Tattoo style – Japanese tattoos



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Tattoo of a carp means courage and braveness.

In ancient times, the main subjects for the Japanese tattoos were old stories and legends. The carp is a fish and it was a common image for these tattoos, because many owners of such tattoos were sailors. Their life was connected with the sea. For other sea images were considered to be the dragons and samurais.

A further development of the Japanese tattoo is the “yakudza” tattoo. Some researches show that it has come from China, and other – that it had been created from people who lived near Japan. Japanese people like to tell a story about how queen Senoyartu was really impressed by the beautiful and intriguing tattoos on the body of the ruler Yaponyi Dzimo. It’s believed that the queen created a poem in the tattoos’ honor. By telling that story, they want to prove that the “yakudza” tattoo is Japanese.

In XVI century the Japanese tattoo reached its peek of popularity, but in XIX century it was forbidden by the law. This period of three centuries is so to say the main part of the development of the Japanese tattoo art.

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Almost every Japanese tattooist prefers to make rich tattoos which are like a whole song and look like a kimono. Of course, a single day is not enough for the making of such a tattoo. It’s made in a few stages. It sometimes demands about a year or even a few years. Often, the Japanese tattoo is not symmetrical. The image is a complex of many motifs – one main motif and a few smaller ones, which determine the core and then become one. The different motifs are mostly with different contrasting colors.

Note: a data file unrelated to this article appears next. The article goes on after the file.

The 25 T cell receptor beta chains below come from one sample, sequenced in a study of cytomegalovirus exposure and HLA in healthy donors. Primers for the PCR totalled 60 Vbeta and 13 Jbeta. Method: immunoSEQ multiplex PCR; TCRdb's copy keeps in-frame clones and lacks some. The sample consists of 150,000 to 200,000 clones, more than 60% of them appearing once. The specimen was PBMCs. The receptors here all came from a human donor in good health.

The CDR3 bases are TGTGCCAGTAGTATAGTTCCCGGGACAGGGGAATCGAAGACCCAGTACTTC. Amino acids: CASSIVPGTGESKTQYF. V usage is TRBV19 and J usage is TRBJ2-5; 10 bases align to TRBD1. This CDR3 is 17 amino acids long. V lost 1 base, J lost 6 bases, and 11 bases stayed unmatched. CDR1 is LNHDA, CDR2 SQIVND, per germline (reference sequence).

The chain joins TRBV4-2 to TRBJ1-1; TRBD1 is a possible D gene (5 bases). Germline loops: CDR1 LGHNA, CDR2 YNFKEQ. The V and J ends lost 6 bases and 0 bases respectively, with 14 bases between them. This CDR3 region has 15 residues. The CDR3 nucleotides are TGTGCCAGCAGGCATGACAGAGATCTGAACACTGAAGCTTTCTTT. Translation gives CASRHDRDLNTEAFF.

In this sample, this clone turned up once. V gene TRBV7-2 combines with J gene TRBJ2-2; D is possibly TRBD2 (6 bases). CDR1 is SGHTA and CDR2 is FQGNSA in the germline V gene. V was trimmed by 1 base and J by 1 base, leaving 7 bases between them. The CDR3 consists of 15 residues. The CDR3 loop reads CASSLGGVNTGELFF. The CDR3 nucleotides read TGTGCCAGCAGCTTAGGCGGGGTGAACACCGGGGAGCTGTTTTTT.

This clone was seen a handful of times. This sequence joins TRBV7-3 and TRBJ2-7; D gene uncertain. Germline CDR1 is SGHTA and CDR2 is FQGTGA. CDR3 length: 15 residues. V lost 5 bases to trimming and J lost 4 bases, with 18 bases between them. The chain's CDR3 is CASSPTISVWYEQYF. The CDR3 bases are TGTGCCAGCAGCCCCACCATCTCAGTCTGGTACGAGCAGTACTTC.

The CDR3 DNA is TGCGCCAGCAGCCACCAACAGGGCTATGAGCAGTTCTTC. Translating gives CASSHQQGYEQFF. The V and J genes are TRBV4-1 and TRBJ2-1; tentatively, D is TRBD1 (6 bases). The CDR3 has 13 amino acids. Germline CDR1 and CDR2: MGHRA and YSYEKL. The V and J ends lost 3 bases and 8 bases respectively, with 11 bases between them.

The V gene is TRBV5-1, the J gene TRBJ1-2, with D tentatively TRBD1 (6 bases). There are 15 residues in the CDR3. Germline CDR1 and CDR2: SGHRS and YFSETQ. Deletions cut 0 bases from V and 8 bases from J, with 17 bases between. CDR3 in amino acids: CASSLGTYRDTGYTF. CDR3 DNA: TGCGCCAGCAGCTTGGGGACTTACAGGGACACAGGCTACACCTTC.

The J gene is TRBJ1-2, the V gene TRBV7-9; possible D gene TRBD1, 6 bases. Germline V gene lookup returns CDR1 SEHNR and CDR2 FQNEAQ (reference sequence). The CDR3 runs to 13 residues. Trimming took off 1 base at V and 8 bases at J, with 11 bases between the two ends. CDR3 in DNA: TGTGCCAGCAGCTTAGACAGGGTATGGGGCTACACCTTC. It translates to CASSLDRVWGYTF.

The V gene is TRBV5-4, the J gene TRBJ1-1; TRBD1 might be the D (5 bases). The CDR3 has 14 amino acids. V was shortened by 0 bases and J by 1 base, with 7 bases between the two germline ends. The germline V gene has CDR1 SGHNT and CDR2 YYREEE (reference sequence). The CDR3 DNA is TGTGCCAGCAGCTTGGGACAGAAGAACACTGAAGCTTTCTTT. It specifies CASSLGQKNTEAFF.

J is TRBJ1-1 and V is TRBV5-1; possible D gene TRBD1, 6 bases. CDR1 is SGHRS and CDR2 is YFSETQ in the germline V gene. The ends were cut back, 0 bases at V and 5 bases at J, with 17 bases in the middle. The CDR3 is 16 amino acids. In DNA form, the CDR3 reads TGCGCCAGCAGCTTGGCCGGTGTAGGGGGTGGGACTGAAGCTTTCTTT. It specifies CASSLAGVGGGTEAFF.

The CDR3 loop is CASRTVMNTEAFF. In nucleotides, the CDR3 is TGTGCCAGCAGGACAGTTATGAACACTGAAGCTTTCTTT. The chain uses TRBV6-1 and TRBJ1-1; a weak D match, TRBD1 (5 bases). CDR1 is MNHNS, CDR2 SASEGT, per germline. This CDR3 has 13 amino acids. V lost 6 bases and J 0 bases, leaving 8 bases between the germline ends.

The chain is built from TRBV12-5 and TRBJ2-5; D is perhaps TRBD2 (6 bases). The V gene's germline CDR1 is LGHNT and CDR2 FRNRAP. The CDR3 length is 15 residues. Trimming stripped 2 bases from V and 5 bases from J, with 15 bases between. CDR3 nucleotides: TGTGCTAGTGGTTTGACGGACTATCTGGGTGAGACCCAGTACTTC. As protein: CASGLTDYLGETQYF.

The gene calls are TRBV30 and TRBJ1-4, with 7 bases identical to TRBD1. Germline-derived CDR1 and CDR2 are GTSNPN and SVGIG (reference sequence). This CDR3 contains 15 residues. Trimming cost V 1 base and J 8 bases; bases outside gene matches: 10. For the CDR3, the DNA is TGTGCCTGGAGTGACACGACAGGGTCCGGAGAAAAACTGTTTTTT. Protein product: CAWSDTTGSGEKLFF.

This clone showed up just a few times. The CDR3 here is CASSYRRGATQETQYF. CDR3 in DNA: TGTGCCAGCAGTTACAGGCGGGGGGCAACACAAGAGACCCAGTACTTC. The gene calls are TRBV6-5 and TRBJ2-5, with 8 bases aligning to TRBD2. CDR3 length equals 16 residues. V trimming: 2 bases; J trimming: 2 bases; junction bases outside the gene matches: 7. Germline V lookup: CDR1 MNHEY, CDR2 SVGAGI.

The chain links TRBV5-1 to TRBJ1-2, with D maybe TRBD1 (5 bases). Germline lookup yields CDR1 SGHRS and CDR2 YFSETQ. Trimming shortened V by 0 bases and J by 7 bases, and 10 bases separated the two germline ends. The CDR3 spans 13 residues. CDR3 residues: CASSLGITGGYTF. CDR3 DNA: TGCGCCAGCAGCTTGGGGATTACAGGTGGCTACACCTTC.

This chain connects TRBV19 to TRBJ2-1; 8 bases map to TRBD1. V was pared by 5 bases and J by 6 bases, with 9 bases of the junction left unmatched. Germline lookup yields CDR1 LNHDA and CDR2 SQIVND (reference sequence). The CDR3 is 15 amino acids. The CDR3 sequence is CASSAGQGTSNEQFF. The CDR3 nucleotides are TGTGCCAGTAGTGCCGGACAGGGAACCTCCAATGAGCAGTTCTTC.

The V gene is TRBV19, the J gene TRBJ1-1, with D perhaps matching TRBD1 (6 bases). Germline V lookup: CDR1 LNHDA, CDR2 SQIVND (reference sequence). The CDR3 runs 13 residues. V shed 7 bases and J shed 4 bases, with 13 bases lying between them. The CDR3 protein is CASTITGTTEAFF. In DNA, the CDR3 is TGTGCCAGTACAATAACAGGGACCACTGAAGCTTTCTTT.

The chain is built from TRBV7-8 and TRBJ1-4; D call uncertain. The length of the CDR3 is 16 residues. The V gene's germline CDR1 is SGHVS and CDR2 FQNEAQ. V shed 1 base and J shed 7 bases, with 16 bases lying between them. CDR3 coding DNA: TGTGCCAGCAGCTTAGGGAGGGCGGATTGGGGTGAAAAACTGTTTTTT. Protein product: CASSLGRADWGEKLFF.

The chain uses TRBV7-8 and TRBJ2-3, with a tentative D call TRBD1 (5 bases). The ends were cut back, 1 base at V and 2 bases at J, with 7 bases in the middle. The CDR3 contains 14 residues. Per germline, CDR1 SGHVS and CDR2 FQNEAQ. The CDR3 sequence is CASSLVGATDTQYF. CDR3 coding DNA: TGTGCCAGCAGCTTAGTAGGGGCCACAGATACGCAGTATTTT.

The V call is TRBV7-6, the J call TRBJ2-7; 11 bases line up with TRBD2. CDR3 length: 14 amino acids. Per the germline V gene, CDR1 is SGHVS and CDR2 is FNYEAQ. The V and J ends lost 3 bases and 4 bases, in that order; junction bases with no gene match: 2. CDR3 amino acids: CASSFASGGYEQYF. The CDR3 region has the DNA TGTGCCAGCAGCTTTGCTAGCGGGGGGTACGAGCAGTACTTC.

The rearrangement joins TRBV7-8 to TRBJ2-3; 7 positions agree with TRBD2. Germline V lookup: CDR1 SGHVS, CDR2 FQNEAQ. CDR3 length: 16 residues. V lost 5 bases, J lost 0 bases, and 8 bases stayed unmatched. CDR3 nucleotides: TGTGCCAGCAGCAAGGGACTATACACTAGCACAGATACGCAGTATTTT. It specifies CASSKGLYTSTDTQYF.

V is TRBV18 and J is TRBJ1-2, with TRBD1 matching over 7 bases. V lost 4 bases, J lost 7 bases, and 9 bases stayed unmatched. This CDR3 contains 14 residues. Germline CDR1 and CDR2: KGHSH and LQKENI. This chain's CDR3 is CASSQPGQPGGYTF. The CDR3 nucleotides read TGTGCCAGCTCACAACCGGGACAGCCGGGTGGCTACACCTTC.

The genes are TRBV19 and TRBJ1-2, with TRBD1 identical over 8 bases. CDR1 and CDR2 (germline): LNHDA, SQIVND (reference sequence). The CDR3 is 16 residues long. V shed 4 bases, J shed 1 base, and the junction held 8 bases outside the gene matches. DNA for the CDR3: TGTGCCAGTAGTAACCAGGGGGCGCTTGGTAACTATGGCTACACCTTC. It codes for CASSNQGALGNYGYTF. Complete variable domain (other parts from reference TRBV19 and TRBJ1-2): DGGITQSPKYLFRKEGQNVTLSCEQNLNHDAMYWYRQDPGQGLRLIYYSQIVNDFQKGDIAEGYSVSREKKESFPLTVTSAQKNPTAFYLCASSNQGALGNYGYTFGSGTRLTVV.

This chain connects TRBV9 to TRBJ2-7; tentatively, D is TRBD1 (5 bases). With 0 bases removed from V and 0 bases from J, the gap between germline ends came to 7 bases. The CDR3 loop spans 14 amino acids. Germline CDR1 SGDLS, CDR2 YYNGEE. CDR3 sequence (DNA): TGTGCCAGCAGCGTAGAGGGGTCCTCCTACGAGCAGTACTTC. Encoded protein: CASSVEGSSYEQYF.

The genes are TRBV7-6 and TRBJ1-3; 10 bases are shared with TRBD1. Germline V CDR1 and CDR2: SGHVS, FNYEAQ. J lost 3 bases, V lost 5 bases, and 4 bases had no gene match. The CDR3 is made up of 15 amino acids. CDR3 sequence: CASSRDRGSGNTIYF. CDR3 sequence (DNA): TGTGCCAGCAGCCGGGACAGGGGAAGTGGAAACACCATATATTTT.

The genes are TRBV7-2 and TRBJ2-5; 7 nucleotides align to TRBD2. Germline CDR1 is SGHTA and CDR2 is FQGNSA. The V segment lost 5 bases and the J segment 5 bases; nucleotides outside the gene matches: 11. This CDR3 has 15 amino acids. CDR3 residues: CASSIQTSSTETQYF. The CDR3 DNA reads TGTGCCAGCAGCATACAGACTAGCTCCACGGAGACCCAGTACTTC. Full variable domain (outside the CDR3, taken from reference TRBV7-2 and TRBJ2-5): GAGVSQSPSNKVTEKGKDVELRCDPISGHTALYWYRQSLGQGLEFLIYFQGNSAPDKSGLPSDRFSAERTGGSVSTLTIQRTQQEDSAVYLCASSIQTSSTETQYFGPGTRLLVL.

If you pay attention, you will notice that the place of the tattoo depends on the muscles (the body structure) of the particular person. The purpose is for the image to seem more alive when the owner of the tattoo moves. That is why the motifs are drawn in a special way – they cover the places where the person has big muscles.

There are no empty spaces left on the image, because Buddhism texts and geometric models are written on them.

Stages of tattooing:

1. “Sudzi” – The image is drawn on the client’s body with black Indian ink or other colors.

2. “Otsumi” – One or more needles (it depends on the width of the main scheme) are connected with bamboo sticks.

3. “Bokasi” – Big spaces which should be colored are fixed by creating a ray of needles.

4. “Tsuki Hari” – The working is on a small part of the body, because a certain depth must be reached. At this stage, the whole image is shady. That is considered the hardest stage of the tattooing.

More often, the used colors are black, red and sometimes bronze. Yellow and green are very rarely used.

In XVIII-XIX century, the Japanese tattoo was announced for an art. It was considered a sign for unique beauty of the body.

The Japanese women were interested in a tattoo which was called “kakusi-boro”. The image of this tattoo was usually made by cutting the skin and then rubbing some rice (in dust) in the cuts. This tattoo is invisible for most of the people. It becomes visible only in times of alcohol drinking, swimming and intimate closeness. By making such a tattoo on their body, women aimed to show their love towards their husband.

The members of the Yakudza mafia had tattoos of a dragon. By having similar tattoos they wanted to show the gang that they belong to. Other images for such mafia groups were of Japanese iconographies and hazards.

The Japanese tattooing style has its charm and manages to enchant many artists from all over the world. In every corner of the world, people dream for the opportunity to go to Japan and get a Japanese tattoo from a real tattoo artist.

 

 

 




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